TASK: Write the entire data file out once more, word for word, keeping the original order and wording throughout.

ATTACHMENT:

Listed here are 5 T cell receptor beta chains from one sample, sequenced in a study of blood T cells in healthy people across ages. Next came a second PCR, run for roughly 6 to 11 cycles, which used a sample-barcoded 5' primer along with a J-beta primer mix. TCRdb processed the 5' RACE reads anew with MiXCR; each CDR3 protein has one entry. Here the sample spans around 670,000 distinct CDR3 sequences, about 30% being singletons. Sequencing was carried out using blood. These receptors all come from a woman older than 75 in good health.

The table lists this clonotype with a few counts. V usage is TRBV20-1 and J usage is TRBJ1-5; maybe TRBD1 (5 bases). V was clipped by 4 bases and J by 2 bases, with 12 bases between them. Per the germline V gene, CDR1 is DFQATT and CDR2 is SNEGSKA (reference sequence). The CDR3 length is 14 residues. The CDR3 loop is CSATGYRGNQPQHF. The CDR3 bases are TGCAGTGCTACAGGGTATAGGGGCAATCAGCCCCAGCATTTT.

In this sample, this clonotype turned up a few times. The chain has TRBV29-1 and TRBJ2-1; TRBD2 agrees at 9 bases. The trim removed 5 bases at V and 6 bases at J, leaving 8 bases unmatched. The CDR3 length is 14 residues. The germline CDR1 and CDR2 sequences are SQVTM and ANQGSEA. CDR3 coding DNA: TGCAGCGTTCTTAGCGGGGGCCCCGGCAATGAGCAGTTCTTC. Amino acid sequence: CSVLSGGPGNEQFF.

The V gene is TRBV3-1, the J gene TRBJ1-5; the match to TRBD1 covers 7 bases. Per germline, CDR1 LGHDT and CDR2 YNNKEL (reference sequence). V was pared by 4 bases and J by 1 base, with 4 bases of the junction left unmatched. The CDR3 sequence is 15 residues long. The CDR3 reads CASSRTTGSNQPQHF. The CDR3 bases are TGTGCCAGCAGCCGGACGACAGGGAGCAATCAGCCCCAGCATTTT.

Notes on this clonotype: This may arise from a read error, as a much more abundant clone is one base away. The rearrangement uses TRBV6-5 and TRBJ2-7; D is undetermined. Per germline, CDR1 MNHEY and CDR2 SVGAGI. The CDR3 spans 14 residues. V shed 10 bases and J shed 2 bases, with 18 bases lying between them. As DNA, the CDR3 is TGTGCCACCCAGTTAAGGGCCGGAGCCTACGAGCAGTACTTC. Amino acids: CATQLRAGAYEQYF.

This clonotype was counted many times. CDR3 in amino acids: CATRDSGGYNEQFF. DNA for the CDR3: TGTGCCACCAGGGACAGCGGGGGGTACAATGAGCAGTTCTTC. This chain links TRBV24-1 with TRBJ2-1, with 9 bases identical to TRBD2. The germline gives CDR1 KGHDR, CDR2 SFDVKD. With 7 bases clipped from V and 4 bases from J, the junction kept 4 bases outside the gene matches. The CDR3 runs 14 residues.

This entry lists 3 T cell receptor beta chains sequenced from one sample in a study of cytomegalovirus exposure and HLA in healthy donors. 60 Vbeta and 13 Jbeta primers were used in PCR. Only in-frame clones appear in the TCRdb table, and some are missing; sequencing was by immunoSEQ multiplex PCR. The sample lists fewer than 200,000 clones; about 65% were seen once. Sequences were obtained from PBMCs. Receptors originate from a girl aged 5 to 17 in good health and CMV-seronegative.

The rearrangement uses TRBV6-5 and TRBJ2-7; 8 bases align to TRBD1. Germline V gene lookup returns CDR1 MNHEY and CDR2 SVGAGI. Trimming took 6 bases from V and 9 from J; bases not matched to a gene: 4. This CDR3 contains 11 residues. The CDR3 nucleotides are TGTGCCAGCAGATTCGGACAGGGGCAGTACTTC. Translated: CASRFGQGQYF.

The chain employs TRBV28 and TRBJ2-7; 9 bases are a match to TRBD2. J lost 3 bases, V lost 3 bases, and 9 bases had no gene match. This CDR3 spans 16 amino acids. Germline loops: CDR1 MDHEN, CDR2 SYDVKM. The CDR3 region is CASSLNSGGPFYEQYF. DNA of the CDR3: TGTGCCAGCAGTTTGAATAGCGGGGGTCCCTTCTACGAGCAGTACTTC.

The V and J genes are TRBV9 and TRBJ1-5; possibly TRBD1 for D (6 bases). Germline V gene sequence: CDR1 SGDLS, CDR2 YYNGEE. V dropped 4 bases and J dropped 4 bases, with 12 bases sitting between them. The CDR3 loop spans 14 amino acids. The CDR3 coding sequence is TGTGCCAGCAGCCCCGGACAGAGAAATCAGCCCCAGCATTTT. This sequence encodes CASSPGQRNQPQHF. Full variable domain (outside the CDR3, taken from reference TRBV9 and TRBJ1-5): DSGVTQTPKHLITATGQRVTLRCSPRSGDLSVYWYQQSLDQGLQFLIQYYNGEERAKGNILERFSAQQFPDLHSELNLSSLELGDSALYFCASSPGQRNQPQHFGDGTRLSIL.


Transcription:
Listed here are 5 T cell receptor beta chains from one sample, sequenced in a study of blood T cells in healthy people across ages. Next came a second PCR, run for roughly 6 to 11 cycles, which used a sample-barcoded 5' primer along with a J-beta primer mix. TCRdb processed the 5' RACE reads anew with MiXCR; each CDR3 protein has one entry. Here the sample spans around 670,000 distinct CDR3 sequences, about 30% being singletons. Sequencing was carried out using blood. These receptors all come from a woman older than 75 in good health.

The table lists this clonotype with a few counts. V usage is TRBV20-1 and J usage is TRBJ1-5; maybe TRBD1 (5 bases). V was clipped by 4 bases and J by 2 bases, with 12 bases between them. Per the germline V gene, CDR1 is DFQATT and CDR2 is SNEGSKA (reference sequence). The CDR3 length is 14 residues. The CDR3 loop is CSATGYRGNQPQHF. The CDR3 bases are TGCAGTGCTACAGGGTATAGGGGCAATCAGCCCCAGCATTTT.

In this sample, this clonotype turned up a few times. The chain has TRBV29-1 and TRBJ2-1; TRBD2 agrees at 9 bases. The trim removed 5 bases at V and 6 bases at J, leaving 8 bases unmatched. The CDR3 length is 14 residues. The germline CDR1 and CDR2 sequences are SQVTM and ANQGSEA. CDR3 coding DNA: TGCAGCGTTCTTAGCGGGGGCCCCGGCAATGAGCAGTTCTTC. Amino acid sequence: CSVLSGGPGNEQFF.

The V gene is TRBV3-1, the J gene TRBJ1-5; the match to TRBD1 covers 7 bases. Per germline, CDR1 LGHDT and CDR2 YNNKEL (reference sequence). V was pared by 4 bases and J by 1 base, with 4 bases of the junction left unmatched. The CDR3 sequence is 15 residues long. The CDR3 reads CASSRTTGSNQPQHF. The CDR3 bases are TGTGCCAGCAGCCGGACGACAGGGAGCAATCAGCCCCAGCATTTT.

Notes on this clonotype: This may arise from a read error, as a much more abundant clone is one base away. The rearrangement uses TRBV6-5 and TRBJ2-7; D is undetermined. Per germline, CDR1 MNHEY and CDR2 SVGAGI. The CDR3 spans 14 residues. V shed 10 bases and J shed 2 bases, with 18 bases lying between them. As DNA, the CDR3 is TGTGCCACCCAGTTAAGGGCCGGAGCCTACGAGCAGTACTTC. Amino acids: CATQLRAGAYEQYF.

This clonotype was counted many times. CDR3 in amino acids: CATRDSGGYNEQFF. DNA for the CDR3: TGTGCCACCAGGGACAGCGGGGGGTACAATGAGCAGTTCTTC. This chain links TRBV24-1 with TRBJ2-1, with 9 bases identical to TRBD2. The germline gives CDR1 KGHDR, CDR2 SFDVKD. With 7 bases clipped from V and 4 bases from J, the junction kept 4 bases outside the gene matches. The CDR3 runs 14 residues.

This entry lists 3 T cell receptor beta chains sequenced from one sample in a study of cytomegalovirus exposure and HLA in healthy donors. 60 Vbeta and 13 Jbeta primers were used in PCR. Only in-frame clones appear in the TCRdb table, and some are missing; sequencing was by immunoSEQ multiplex PCR. The sample lists fewer than 200,000 clones; about 65% were seen once. Sequences were obtained from PBMCs. Receptors originate from a girl aged 5 to 17 in good health and CMV-seronegative.

The rearrangement uses TRBV6-5 and TRBJ2-7; 8 bases align to TRBD1. Germline V gene lookup returns CDR1 MNHEY and CDR2 SVGAGI. Trimming took 6 bases from V and 9 from J; bases not matched to a gene: 4. This CDR3 contains 11 residues. The CDR3 nucleotides are TGTGCCAGCAGATTCGGACAGGGGCAGTACTTC. Translated: CASRFGQGQYF.

The chain employs TRBV28 and TRBJ2-7; 9 bases are a match to TRBD2. J lost 3 bases, V lost 3 bases, and 9 bases had no gene match. This CDR3 spans 16 amino acids. Germline loops: CDR1 MDHEN, CDR2 SYDVKM. The CDR3 region is CASSLNSGGPFYEQYF. DNA of the CDR3: TGTGCCAGCAGTTTGAATAGCGGGGGTCCCTTCTACGAGCAGTACTTC.

The V and J genes are TRBV9 and TRBJ1-5; possibly TRBD1 for D (6 bases). Germline V gene sequence: CDR1 SGDLS, CDR2 YYNGEE. V dropped 4 bases and J dropped 4 bases, with 12 bases sitting between them. The CDR3 loop spans 14 amino acids. The CDR3 coding sequence is TGTGCCAGCAGCCCCGGACAGAGAAATCAGCCCCAGCATTTT. This sequence encodes CASSPGQRNQPQHF. Full variable domain (outside the CDR3, taken from reference TRBV9 and TRBJ1-5): DSGVTQTPKHLITATGQRVTLRCSPRSGDLSVYWYQQSLDQGLQFLIQYYNGEERAKGNILERFSAQQFPDLHSELNLSSLELGDSALYFCASSPGQRNQPQHFGDGTRLSIL.